- A & E
- Science & Tech
By David Prete
As the hustle and bustle of holiday sales dies down and retail stores return to their traditional hours, a solitary frontrunner has emerged in the entertainment console race of 2014.
Sony’s Andrew House broke the news Tuesday morning at the annual International Consumer Electronics Show when he revealed that the PlayStation 4 had sold more than 4.2 million units globally as of Dec. 28, 2013, officially eclipsing its closest competitor, Microsoft’s Xbox One, by more than 1 million units.
Although the PS4 was released a week before the Xbox One, the substantial margin between both brands has caught many experts and investors by surprise.
“There’s a lot you have to consider with these results, though,” said Andrew Patten, owner of local game shop Game Vault and a Weber State University philosophy major. “You have price, availability, some bad press, and Sony just came out the gates a little faster. I have some friends with PS4s and others with Xbox Ones, and I expect the race to be neck-and-neck all year.”
Patten was also quick to note that the statistics, while accurate, did not address the true global market. While the PlayStation 4 is available in 48 territories around the world, the Xbox One has only been released in 13, with neither brand currently available in the ever-important Japanese market.
“Availability is definitely an issue right now,” Patten said. “And there’s still a lot of people who are happy with their current consoles who don’t see the need for the latest technology. Once stores are restocked and exclusive games start arriving for both consoles, I’m sure a lot of people will make the transition one way or the other and we could see a new leader in just a few months.”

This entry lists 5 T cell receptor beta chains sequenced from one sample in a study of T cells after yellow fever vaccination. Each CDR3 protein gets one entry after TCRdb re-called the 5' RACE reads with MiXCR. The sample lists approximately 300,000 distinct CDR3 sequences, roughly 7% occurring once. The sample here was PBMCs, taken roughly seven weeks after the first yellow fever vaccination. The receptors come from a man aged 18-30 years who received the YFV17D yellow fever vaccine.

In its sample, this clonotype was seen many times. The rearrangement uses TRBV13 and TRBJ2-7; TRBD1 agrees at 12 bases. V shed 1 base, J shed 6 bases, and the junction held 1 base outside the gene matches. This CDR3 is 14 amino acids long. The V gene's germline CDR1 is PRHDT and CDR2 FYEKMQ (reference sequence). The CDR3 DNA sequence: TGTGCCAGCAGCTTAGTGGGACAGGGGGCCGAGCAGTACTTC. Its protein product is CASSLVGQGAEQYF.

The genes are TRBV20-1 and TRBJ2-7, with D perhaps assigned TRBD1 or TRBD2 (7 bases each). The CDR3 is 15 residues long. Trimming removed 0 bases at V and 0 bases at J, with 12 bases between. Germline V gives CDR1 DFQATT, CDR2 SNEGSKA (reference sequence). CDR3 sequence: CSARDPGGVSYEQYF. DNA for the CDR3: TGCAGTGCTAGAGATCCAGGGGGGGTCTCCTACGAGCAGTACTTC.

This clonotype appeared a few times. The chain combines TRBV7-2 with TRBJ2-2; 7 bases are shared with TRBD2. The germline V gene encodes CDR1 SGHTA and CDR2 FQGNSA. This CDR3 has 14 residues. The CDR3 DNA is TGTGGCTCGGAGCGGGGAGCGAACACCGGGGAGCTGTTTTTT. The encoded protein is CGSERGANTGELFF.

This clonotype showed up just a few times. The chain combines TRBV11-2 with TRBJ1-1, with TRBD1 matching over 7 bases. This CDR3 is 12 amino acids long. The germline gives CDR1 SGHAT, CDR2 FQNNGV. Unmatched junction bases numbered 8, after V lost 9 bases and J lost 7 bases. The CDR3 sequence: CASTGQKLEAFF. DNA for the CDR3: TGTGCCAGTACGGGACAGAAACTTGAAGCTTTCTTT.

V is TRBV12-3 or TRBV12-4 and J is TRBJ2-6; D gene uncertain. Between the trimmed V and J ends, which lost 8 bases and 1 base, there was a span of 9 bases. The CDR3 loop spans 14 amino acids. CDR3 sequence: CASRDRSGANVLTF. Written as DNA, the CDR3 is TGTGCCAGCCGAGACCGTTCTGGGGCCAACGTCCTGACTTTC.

However, with a limited amount of games and apps available, many potential consumers remain undecided as updates and announcements continue to emerge regarding the future of both brands.
“While I’m not loyal to either company in particular, the decision to buy an Xbox One did take some deliberation,” said Andria Mares, a respiratory therapy major at WSU. “The Xbox One, even though it was more expensive, ultimately had the features I wanted and was the console that I felt pushed entertainment and gaming into the next generation.”
With both brands combining for more than 7 million units sold in a little more than a month, it’s still far too early to declare either a winner. However, being 1.2 million units behind will require Microsoft to be somewhat innovative in providing the games people want, while adding the features consumers deem necessary to make the Xbox One a more viable purchase.
“Right now you could say it’s like having an empty house,” said Alex Pritchett, a WSU philosophy major and Xbox One owner. “Sure, it’s a nice house, but wait until the furniture arrives and it becomes a really nice house. I can understand why some people are holding out, but I was ready to move in the minute the console was released.”